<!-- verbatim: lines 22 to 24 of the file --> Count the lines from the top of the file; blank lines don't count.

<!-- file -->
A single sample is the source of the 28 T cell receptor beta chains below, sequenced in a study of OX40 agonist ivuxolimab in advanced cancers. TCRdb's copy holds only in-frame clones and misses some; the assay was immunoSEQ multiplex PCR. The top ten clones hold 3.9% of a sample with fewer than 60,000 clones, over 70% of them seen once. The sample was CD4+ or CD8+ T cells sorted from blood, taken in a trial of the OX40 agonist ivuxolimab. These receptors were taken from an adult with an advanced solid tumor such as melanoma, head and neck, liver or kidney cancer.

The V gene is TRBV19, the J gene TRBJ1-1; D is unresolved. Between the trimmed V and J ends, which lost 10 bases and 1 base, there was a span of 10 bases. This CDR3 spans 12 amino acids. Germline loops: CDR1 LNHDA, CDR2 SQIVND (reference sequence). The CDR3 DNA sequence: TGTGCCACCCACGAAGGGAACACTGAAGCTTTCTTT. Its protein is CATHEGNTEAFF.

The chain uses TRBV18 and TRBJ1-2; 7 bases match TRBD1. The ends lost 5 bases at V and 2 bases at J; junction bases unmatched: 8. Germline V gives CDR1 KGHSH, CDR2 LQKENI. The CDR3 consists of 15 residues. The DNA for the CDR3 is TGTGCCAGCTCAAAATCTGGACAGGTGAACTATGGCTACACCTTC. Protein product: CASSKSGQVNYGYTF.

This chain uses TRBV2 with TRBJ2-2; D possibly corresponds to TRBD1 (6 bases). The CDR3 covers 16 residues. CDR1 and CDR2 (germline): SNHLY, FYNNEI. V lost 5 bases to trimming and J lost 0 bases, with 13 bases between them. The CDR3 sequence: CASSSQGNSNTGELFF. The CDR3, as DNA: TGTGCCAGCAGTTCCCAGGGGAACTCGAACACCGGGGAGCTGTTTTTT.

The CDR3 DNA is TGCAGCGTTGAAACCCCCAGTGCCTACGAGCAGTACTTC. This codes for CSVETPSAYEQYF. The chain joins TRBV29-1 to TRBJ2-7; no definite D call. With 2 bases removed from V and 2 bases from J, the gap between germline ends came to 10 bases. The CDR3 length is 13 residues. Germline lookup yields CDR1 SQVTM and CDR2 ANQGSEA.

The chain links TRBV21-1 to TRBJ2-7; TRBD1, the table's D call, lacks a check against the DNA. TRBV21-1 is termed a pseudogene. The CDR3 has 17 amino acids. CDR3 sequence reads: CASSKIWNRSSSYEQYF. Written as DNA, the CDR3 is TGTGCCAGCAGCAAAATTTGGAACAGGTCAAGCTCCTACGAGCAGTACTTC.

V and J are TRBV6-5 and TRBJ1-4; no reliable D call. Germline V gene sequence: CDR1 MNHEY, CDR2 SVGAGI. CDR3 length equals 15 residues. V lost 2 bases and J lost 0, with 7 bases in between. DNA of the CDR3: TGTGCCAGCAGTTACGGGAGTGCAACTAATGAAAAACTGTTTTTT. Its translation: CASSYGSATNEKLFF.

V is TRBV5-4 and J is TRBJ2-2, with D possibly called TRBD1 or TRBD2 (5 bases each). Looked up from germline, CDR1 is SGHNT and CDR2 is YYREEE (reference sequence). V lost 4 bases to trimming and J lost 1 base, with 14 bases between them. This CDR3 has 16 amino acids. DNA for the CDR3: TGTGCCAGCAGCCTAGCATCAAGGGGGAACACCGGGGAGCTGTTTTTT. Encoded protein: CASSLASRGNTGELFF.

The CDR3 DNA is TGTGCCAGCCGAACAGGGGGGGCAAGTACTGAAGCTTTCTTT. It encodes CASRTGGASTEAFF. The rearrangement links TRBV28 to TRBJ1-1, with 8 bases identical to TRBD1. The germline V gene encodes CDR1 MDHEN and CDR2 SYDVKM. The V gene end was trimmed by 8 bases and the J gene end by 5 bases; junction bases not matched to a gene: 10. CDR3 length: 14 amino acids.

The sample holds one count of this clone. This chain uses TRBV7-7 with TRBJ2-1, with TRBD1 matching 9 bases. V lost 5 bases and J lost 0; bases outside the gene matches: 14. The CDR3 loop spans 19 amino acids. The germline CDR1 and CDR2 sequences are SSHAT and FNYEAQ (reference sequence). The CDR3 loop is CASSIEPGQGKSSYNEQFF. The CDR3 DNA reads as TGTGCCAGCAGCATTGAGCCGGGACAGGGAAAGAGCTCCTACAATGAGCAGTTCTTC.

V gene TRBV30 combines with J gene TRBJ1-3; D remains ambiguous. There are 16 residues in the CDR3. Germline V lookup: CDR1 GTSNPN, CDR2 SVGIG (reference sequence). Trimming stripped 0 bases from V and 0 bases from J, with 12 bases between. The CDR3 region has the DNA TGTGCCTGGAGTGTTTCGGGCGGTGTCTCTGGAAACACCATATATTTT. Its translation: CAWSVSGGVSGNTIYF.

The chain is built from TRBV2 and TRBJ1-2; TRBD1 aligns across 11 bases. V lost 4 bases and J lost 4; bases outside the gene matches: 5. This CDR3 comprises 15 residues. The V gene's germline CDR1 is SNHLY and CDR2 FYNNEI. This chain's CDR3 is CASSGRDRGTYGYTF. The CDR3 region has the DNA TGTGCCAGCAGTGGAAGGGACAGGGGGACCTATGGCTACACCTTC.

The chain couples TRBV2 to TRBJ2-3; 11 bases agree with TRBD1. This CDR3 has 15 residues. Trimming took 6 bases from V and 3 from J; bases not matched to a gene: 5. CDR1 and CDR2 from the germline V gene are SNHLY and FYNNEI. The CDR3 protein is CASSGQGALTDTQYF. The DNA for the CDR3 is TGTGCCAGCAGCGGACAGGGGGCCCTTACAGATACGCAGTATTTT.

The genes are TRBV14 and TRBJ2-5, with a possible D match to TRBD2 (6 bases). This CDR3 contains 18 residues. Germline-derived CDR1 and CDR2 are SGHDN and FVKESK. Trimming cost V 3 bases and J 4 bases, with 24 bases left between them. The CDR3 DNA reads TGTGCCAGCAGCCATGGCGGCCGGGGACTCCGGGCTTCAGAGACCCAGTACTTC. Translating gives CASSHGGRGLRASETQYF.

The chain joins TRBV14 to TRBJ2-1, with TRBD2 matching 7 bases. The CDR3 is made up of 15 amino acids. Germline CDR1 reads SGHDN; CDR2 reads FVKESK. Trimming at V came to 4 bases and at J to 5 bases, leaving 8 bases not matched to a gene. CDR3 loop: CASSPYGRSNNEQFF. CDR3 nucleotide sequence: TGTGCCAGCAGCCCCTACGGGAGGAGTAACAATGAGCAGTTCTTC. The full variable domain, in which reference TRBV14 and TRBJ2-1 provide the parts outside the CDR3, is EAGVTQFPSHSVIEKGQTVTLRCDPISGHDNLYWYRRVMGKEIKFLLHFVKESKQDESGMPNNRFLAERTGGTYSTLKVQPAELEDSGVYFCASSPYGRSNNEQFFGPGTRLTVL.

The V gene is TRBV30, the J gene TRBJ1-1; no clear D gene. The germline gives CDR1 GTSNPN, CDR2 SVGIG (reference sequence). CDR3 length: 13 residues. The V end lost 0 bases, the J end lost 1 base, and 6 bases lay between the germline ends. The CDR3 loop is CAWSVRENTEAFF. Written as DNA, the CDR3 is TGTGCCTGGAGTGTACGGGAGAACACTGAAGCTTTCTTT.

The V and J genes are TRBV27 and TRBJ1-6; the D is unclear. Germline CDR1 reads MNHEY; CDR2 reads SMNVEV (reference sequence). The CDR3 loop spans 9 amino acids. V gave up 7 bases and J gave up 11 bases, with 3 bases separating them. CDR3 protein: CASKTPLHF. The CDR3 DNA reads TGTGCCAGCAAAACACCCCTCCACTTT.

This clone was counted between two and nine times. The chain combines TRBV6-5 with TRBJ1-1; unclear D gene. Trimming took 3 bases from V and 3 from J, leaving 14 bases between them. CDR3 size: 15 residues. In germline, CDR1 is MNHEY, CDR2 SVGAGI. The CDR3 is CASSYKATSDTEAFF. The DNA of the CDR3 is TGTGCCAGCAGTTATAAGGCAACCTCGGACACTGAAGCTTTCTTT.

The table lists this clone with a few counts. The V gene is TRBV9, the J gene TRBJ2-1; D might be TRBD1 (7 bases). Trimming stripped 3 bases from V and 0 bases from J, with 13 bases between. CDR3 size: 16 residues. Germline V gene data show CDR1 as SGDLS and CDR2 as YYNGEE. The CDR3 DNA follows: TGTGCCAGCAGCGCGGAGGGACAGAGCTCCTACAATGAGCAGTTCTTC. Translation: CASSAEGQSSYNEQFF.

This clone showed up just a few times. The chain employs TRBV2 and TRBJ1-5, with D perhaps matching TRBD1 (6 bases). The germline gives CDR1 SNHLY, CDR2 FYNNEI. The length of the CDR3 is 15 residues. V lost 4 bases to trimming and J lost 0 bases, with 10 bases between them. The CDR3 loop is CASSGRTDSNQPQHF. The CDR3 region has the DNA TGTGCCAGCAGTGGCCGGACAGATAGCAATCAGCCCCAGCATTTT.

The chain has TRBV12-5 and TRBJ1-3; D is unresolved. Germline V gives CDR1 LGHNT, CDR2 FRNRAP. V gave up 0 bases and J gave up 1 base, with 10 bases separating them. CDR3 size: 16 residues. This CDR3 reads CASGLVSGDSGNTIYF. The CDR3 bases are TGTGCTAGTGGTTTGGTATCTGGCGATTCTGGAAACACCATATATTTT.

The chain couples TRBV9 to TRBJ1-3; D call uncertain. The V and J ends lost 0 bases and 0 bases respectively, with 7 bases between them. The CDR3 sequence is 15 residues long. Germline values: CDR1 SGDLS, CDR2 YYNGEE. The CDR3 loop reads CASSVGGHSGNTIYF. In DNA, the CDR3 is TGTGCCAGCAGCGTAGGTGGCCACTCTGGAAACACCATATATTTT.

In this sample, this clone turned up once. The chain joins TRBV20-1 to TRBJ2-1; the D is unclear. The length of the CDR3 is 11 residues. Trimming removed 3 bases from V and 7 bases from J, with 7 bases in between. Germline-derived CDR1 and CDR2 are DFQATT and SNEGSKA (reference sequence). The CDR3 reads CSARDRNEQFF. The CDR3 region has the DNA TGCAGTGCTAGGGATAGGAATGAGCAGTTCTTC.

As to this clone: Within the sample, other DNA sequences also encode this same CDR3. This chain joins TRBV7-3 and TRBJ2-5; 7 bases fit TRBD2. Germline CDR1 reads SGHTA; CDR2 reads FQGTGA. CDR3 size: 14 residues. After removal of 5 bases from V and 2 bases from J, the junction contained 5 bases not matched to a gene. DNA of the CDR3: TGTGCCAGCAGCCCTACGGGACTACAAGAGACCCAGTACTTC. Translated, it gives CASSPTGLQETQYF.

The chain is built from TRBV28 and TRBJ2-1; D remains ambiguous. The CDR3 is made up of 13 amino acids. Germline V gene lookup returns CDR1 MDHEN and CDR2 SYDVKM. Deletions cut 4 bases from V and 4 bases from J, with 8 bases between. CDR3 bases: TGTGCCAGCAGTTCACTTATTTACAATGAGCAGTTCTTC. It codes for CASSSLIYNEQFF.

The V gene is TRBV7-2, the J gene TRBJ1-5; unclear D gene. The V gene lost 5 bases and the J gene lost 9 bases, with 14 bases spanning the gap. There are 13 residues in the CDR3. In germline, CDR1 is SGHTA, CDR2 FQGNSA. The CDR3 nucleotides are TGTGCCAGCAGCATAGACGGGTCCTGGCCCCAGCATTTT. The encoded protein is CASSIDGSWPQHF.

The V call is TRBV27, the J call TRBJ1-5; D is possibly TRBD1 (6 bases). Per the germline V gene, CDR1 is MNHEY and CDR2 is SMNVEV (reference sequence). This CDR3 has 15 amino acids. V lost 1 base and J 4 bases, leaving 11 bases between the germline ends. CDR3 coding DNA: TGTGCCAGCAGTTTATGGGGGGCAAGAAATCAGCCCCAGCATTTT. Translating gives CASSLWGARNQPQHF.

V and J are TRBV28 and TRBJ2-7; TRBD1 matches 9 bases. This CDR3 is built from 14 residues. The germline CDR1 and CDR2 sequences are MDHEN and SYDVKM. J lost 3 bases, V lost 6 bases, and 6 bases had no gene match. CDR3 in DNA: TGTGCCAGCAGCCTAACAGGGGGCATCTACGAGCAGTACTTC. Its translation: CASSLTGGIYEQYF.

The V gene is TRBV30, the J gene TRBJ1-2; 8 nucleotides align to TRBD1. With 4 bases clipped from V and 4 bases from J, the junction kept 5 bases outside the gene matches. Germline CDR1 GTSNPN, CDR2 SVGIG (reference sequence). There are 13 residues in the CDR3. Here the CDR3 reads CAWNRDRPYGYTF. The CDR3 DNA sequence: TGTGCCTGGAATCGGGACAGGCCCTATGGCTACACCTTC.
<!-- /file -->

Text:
The chain couples TRBV9 to TRBJ1-3; D call uncertain. The V and J ends lost 0 bases and 0 bases respectively, with 7 bases between them. The CDR3 sequence is 15 residues long. Germline values: CDR1 SGDLS, CDR2 YYNGEE. The CDR3 loop reads CASSVGGHSGNTIYF. In DNA, the CDR3 is TGTGCCAGCAGCGTAGGTGGCCACTCTGGAAACACCATATATTTT.

In this sample, this clone turned up once. The chain joins TRBV20-1 to TRBJ2-1; the D is unclear. The length of the CDR3 is 11 residues. Trimming removed 3 bases from V and 7 bases from J, with 7 bases in between. Germline-derived CDR1 and CDR2 are DFQATT and SNEGSKA (reference sequence). The CDR3 reads CSARDRNEQFF. The CDR3 region has the DNA TGCAGTGCTAGGGATAGGAATGAGCAGTTCTTC.

As to this clone: Within the sample, other DNA sequences also encode this same CDR3. This chain joins TRBV7-3 and TRBJ2-5; 7 bases fit TRBD2. Germline CDR1 reads SGHTA; CDR2 reads FQGTGA. CDR3 size: 14 residues. After removal of 5 bases from V and 2 bases from J, the junction contained 5 bases not matched to a gene. DNA of the CDR3: TGTGCCAGCAGCCCTACGGGACTACAAGAGACCCAGTACTTC. Translated, it gives CASSPTGLQETQYF.